Abeer Fatima
Abeer Fatima
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Incidence of Vasovagal Syncope During Phlebotomy and Blood Donation

Incidence of Vasovagal Syncope During Phlebotomy and Blood Donation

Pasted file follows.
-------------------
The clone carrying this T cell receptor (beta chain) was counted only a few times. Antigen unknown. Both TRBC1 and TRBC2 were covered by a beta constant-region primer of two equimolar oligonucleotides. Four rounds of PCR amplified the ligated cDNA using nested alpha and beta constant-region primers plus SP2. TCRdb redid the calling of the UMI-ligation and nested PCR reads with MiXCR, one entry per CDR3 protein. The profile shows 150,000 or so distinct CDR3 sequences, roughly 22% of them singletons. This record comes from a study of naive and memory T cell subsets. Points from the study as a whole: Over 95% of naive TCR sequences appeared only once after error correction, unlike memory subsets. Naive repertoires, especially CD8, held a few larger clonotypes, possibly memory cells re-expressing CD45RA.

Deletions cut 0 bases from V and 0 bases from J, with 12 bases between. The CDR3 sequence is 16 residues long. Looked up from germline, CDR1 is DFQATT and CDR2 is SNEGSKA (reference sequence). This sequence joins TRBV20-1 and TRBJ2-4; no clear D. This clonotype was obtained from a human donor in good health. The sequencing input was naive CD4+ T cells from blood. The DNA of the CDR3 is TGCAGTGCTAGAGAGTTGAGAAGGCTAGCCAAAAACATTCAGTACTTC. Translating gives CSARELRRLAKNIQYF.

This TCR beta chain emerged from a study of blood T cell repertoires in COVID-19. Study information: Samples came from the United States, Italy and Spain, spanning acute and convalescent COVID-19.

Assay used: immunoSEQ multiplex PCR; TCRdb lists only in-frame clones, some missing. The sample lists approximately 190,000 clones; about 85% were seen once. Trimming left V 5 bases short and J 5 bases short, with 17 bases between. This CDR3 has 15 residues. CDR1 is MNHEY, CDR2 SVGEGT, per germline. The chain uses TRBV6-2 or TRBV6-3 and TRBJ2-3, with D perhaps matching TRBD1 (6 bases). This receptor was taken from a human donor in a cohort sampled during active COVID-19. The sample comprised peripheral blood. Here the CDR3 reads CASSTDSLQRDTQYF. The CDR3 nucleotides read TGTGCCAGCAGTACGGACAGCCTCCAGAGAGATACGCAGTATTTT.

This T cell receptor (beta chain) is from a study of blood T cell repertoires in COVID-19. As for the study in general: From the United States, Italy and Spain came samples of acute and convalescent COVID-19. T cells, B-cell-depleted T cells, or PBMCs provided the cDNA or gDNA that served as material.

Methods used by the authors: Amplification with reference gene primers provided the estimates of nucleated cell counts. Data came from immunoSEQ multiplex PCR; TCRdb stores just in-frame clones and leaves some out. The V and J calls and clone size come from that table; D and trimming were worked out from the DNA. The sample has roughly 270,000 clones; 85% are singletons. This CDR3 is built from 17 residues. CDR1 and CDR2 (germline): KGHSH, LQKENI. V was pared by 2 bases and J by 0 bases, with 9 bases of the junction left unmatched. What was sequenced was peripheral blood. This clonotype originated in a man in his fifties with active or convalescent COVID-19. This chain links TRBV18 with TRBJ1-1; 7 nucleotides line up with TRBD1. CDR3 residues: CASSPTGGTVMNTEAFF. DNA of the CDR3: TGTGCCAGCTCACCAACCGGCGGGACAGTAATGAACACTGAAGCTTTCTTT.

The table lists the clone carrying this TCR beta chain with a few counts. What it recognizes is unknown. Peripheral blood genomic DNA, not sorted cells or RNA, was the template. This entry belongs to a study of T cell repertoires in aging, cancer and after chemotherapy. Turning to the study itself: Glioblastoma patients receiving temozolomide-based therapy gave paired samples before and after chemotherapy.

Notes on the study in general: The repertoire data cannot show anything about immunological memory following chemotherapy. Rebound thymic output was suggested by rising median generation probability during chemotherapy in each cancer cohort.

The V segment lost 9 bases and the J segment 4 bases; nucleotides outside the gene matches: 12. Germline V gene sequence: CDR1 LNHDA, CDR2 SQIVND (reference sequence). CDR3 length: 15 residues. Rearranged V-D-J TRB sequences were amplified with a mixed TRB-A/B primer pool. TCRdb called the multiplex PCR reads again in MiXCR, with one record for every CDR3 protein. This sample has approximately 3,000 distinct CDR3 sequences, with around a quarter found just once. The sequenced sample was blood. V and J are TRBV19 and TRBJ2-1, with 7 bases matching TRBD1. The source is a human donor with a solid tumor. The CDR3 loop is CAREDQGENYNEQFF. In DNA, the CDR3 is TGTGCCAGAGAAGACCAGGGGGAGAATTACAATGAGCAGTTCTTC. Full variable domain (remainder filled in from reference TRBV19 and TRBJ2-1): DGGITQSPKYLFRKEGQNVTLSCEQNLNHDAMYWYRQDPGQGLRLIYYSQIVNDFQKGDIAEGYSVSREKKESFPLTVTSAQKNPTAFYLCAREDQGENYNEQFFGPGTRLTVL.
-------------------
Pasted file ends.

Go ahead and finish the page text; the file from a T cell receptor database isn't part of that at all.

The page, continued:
Vasovagal syncope is a reaction of a body to certain triggers, such as sight of a blood and emotional trauma. The body responds by fainting secondary to overreaction. The pathophysiology is sudden drop of blood pressure and heart rate resulting in decreased blood supply to the brain and subsequent temporary loss of consciousness. Even though the frequency is low, the vasovagal reactions are seen in individuals donating blood or undergoing venipuncture at out-door patient department. The occurrence of vasovagal syncope among blood donors is usually associated with -first experience -low body weight -young age -female gender The occurrence of vasovagal reactions in outdoor patient is associated with -increased waiting time, generally more than 15 minutes -increased number of collection tubes The incidence of vasovagal reaction is comparatively higher in blood donors than those undergoing phlebotomy based on the amount of blood collected. The incidence of vasovagal syncope in both the outdoor-patient department and the blood collection centers can be reduced significantly by provision of quick services to the patients and keeping minimum equipment in individual’s sight. Source Analysis of vasovagal syncope in the blood collection room in patients undergoing phlebotomy https://www.nature.com/articles/s41598-020-74265-9 Image via https://www.matc.edu/course-catalog/healthcare/phlebotomy.html

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